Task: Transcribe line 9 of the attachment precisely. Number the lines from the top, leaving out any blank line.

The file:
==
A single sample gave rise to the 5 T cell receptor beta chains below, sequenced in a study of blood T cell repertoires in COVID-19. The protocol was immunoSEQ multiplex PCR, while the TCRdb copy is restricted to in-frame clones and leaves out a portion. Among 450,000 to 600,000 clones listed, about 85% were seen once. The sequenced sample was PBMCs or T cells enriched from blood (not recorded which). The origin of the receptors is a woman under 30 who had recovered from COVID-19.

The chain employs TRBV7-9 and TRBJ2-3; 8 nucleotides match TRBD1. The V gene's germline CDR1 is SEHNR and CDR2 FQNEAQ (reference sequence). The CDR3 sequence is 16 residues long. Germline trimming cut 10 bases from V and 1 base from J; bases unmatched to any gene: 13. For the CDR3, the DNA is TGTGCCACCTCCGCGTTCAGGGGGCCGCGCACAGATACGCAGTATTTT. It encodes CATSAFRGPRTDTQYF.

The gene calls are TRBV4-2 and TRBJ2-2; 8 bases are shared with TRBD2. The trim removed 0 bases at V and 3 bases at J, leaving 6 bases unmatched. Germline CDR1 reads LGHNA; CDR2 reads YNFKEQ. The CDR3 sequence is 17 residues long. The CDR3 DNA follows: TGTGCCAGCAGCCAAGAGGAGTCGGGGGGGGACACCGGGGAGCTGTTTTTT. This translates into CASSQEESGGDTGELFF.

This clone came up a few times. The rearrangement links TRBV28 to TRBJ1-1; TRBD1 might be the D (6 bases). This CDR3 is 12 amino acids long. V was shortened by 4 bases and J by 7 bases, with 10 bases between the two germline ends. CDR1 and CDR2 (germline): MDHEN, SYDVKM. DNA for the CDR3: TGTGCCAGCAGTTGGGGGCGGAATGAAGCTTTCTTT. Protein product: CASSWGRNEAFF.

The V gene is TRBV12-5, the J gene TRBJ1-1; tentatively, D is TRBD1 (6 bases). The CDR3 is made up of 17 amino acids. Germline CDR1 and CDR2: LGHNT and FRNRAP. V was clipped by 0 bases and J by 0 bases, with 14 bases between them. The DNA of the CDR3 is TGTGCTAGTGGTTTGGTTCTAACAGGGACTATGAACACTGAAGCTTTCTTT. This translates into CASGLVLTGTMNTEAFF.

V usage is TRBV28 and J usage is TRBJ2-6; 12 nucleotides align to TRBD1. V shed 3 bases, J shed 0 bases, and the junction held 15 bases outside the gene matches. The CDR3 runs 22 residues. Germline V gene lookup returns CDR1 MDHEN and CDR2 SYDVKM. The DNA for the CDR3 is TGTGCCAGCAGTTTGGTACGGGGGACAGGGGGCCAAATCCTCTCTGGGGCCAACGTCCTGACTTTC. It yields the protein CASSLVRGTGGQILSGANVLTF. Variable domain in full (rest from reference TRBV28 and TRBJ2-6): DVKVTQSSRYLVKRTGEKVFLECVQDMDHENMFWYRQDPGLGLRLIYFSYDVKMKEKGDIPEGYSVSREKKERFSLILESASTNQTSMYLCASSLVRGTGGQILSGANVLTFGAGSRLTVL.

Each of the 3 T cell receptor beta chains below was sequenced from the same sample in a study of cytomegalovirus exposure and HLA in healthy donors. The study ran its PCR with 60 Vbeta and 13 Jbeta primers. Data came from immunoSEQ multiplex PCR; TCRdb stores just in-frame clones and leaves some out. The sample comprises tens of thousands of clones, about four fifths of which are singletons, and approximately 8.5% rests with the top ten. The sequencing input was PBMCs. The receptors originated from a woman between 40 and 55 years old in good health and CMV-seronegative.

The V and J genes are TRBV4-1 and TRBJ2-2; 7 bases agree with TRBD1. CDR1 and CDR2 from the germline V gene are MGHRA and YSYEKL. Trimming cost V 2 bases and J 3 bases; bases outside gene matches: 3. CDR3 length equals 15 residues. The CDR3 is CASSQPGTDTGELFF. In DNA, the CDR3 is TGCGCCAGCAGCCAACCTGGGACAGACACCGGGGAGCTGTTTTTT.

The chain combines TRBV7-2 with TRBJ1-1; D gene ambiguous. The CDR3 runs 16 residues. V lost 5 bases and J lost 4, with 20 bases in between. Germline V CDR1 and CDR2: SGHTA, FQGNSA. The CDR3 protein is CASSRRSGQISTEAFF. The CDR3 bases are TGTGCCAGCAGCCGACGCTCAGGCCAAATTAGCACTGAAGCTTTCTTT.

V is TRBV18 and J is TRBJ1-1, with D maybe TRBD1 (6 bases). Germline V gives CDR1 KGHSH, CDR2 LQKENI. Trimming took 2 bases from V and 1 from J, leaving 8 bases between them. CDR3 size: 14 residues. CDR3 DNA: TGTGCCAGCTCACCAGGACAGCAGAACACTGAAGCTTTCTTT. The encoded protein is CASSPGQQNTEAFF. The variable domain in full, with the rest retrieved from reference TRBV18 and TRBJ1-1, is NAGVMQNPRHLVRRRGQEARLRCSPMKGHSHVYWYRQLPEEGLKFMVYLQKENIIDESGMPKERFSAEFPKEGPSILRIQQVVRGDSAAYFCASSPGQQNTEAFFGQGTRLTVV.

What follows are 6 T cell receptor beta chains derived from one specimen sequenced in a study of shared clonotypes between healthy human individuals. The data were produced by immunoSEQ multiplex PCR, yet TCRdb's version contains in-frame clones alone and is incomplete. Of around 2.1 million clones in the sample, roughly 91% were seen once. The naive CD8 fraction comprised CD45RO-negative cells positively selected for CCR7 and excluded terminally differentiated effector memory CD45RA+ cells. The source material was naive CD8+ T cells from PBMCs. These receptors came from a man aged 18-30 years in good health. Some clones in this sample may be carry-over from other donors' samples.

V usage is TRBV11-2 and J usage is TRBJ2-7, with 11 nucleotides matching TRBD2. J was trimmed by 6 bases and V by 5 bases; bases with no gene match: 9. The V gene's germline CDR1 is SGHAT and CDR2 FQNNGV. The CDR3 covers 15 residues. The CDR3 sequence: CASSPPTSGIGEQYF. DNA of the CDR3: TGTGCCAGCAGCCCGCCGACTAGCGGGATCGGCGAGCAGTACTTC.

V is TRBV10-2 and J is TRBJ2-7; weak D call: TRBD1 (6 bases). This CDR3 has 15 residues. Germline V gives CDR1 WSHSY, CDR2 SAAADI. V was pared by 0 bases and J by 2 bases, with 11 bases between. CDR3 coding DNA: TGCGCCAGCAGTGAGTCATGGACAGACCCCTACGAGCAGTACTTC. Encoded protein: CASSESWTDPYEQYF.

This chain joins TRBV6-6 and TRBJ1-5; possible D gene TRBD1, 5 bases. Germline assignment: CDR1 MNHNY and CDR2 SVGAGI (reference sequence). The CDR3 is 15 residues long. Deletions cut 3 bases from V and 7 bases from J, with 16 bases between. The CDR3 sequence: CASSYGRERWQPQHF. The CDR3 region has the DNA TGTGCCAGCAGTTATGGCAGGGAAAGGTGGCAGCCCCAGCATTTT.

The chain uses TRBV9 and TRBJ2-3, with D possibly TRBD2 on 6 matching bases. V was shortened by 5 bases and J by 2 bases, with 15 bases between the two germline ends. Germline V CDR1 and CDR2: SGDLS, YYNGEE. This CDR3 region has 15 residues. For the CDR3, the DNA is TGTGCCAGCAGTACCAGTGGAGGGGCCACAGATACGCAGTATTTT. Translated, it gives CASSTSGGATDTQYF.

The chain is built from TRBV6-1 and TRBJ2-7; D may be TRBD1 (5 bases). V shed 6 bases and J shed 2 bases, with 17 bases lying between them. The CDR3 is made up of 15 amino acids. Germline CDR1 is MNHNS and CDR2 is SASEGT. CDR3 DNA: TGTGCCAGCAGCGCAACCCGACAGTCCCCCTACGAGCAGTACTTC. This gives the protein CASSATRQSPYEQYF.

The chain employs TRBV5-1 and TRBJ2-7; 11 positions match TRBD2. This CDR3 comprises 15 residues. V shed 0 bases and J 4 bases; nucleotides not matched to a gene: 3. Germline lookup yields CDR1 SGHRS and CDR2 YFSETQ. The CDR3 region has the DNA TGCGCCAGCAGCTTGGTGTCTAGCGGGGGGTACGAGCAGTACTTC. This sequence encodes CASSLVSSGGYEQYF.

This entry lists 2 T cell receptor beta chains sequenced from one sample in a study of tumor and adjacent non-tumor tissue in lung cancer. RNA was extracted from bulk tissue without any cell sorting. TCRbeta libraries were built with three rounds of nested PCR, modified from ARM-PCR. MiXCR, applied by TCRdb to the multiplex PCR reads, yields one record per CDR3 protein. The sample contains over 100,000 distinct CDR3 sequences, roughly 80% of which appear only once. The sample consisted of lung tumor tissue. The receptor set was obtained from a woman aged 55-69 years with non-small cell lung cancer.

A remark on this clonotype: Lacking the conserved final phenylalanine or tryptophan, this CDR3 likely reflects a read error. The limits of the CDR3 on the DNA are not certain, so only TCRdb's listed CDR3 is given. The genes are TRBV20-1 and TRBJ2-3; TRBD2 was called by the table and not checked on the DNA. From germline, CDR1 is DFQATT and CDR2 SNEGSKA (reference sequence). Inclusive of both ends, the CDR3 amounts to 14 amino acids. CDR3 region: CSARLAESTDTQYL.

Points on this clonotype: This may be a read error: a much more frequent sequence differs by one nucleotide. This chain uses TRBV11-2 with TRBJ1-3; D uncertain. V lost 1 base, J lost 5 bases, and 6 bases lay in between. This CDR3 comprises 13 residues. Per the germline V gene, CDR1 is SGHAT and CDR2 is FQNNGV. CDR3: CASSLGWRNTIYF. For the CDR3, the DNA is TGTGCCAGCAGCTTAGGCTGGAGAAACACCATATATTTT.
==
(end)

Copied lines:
The chain combines TRBV7-2 with TRBJ1-1; D gene ambiguous. The CDR3 runs 16 residues. V lost 5 bases and J lost 4, with 20 bases in between. Germline V CDR1 and CDR2: SGHTA, FQGNSA. The CDR3 protein is CASSRRSGQISTEAFF. The CDR3 bases are TGTGCCAGCAGCCGACGCTCAGGCCAAATTAGCACTGAAGCTTTCTTT.